Avoiding API security issues

Increasingly, application programming interfaces are the engines driving online and mobile banking innovation. But what are the security considerations of this more open approach to financial services?

By Colleen Morrison

There may be nothing more crucial to the future of banking as the application programming interface, or API.” So says the World Retail Banking Report 2017.

APIs facilitate the sharing of specific data and information, which simplifies the development of new banking products. With the fintech boom, APIs have grown from an outlier solution to an integrated part of bank offerings. For instance, by pulling in GPS technology, an API could enable ATM locators in your community bank’s mobile banking app.

“APIs are not exclusive to larger financial institutions,” notes Brian Laverdure, director of emerging payments at EPCOR, a payments association in Kansas City, Mo. “I know of many small credit unions and banks currently engaged in active API implementation.”

Quick stat: 69.5%

The percentage of banks that cite data security and customer privacy as top-ranking API concerns

Case in point: MainStreet Bank, an $800 million-asset community bank headquartered in Fairfax, Va., uses APIs to support its high-tech customers. “The ability to offer payment processing interfaces using APIs enables MainStreet Bank to win business,” says Dan Miner, CTP, senior vice president and director of payment systems. “Our unique set of high-tech and high-volume clients requires that we offer APIs to interface with the bank directly, securely and efficiently.”

Security considerations
As community banks get more skin in the API game, security remains top of mind. In fact, the World Retail Banking Report reveals that 69.5 percent of banks cite data security and customer privacy as top-ranking API concerns. And with high-profile hacking incidents becoming ever more common, this concern is for good reason.

“[Let’s say] I give you an API to go to the first room in my bank and get the data in that room,” says Joe Casali, senior vice president of New England ACH Association (NEACH). “A programmer could alter that to say, ‘I really want you to go to the basement and look around and see what’s in there.’ You want to make sure the API cannot be rerouted within your system. You have to define an API’s code in such a way that it restricts access to other parts [of the system].”

Generally speaking, community banks will rely on their processors to offer protection, and processors consider that part of their responsibility. “Our role is to support community banks that have customers interested in using APIs by providing them with the toolkits and technical support to make integration quick and complete,” says Jerry Federico, sales director of business development at ProfitStars, a software and technology provider.

He uses API-based payment processing as an example. “Our APIs integrate into a complete payment platform that allows institutions to accept these payments while managing the risks associated [with them] and protecting their payment processing.”

Due-diligence considerations
As with other third-party services, a bank must conduct due diligence on the vendor’s technology, platform and encryption approach to address the issues of liability and reputational risk. If an API-assisted transaction goes awry, what are the legal ramifications? Who holds the responsibility? “It’s the biggest topic in the press today,” says George Throckmorton, managing director, network development and strategic initiatives for NACHA—the Electronic Payments Association and head of the API Standardization Industry Group. “There is a back and forth about what happens when things go wrong. There are a lot of voices in that conversation. When it comes to liability, I don’t think we have an answer yet.”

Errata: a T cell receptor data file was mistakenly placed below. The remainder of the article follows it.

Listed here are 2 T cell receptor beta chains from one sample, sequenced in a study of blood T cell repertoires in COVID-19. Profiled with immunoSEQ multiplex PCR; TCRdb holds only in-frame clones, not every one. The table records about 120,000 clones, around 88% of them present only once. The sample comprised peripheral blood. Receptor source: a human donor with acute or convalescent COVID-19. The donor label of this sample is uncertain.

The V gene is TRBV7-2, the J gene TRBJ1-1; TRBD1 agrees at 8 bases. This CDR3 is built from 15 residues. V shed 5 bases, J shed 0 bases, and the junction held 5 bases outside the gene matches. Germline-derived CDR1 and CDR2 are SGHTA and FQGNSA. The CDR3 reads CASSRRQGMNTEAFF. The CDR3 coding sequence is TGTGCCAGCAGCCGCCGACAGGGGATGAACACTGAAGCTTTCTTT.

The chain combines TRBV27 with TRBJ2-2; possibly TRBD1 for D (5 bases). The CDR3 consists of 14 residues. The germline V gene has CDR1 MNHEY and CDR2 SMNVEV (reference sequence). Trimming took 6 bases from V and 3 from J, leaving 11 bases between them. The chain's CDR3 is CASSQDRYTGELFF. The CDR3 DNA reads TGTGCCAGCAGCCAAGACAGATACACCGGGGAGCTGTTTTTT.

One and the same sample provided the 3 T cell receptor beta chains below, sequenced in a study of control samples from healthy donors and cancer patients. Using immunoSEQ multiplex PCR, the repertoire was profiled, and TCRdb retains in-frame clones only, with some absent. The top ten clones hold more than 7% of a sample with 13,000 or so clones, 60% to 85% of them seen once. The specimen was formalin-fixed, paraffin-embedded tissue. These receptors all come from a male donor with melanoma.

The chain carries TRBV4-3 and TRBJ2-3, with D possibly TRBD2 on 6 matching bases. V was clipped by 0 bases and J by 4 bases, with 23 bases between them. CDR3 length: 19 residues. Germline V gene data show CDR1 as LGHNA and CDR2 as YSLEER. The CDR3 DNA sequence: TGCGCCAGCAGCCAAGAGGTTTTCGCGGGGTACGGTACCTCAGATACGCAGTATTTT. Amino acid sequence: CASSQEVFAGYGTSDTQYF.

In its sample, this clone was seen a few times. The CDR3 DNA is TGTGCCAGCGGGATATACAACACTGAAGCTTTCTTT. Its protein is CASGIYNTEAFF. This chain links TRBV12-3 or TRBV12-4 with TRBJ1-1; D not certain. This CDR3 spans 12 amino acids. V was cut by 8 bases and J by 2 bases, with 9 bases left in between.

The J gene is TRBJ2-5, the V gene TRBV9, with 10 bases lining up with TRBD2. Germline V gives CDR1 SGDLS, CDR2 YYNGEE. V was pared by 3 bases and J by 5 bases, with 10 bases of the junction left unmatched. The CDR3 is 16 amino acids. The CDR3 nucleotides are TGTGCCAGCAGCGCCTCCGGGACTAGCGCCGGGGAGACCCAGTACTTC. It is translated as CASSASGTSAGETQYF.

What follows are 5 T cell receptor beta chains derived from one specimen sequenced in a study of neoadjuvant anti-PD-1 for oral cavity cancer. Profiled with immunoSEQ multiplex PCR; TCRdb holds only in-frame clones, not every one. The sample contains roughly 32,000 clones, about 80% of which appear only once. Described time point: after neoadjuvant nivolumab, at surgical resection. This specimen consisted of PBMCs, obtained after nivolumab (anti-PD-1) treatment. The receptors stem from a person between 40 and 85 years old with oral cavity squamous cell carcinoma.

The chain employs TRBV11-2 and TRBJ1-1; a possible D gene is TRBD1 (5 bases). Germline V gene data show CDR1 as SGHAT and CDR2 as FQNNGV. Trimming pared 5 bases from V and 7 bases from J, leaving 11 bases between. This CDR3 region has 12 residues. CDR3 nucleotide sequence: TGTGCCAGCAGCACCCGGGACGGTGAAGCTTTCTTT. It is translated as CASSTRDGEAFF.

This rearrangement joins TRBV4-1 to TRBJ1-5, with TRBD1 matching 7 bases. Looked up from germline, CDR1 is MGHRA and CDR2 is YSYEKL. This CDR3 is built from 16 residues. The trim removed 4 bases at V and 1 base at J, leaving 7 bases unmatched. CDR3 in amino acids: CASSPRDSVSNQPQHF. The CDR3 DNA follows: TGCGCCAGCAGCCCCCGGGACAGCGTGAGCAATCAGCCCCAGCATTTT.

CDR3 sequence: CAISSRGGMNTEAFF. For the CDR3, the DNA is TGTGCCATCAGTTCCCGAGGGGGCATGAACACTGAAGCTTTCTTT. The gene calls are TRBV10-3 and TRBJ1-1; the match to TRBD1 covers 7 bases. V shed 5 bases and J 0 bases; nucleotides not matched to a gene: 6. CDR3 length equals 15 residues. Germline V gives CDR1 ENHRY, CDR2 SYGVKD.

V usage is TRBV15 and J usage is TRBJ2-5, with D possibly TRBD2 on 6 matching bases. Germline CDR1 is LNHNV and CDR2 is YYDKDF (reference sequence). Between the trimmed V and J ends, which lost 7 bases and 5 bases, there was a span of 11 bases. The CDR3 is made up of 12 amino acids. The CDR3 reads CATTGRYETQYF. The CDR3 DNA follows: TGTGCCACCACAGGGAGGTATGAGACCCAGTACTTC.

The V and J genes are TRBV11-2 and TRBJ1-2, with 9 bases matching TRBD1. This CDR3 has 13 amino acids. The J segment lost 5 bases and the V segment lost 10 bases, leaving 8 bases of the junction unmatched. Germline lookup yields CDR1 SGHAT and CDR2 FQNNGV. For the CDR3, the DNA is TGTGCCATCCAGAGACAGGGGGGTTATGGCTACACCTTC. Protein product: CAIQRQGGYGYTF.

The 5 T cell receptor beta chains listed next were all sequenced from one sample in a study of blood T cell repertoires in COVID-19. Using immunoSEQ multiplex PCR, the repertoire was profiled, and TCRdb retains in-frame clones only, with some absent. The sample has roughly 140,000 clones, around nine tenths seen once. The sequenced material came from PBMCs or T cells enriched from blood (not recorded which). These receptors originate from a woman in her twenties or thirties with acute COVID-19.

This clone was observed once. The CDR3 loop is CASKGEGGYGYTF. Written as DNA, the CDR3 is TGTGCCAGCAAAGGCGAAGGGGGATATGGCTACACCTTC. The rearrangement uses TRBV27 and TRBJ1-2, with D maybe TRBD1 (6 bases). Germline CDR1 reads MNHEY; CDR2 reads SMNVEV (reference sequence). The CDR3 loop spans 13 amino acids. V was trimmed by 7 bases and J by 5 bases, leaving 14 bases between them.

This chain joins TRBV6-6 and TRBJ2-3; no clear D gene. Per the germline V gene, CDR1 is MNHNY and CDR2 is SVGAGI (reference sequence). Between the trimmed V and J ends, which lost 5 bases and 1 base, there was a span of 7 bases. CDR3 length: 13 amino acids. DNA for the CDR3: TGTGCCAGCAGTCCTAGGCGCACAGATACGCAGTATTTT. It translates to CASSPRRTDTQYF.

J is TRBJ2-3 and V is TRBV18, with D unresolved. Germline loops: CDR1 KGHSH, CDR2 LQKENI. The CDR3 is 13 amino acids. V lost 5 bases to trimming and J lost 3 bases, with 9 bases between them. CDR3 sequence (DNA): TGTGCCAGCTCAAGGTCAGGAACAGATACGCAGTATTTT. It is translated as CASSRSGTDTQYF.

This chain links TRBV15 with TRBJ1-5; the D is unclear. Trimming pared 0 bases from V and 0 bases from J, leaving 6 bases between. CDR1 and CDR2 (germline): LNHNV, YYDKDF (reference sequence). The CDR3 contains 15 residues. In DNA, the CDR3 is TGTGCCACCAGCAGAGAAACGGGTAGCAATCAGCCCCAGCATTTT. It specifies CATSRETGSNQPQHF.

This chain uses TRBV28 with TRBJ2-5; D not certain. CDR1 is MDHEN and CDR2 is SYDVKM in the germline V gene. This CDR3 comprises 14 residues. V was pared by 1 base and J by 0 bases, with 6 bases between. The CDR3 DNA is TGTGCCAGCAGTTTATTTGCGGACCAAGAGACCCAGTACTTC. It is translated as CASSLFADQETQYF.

The reality is, if account information is leaked, no matter which party holds the legal responsibility, the customer is going to look at their bank through narrowed eyes.

Following API security best practices will also ensure that banks ask the right questions, and choosing API standards can create certainty around the industry’s strongest solutions.

“For community banks, [standardization] is everything,” says Throckmorton. “It’s what creates the even playing field. If you’re going to allow either fintechs or other banks into your system, you want to do it in the most cost-effective and safe way that you can. Standardization allows you to do that.”

“The ability to offer payment processing interfaces using APIs enables MainStreet Bank to win business.”
—Dan Miner, MainStreet Bank

Adding bells and whistles to your mobile banking app is just scratching the surface of what APIs can do. For example, the European Union’s Payments Services Directive 2 (PSD2) mandates that customers have access to their bank accounts through third parties and the ability to initiate payments—and APIs make that possible. This regulation also introduces APIs as a simple way to move bank accounts from one institution to another. “It’s not account switching as much as, ‘How do you make your account usable and friendly?’” Casali says.

Even with their limitations, most experts agree the benefits of APIs outweigh the risks. “Think about it offensively versus defensively,” Throckmorton recommends. “How could you use data if you had it today? Look at APIs as a competitive advantage.”

Regardless of potential opportunities or downfalls, APIs have embedded themselves in the banking infrastructure. With reports indicating that this more open approach to technology exemplifies tomorrow’s banking world, it’s up to community banks to determine exactly what role it will play in their own offerings.

Colleen Morrison is a writer in Virginia.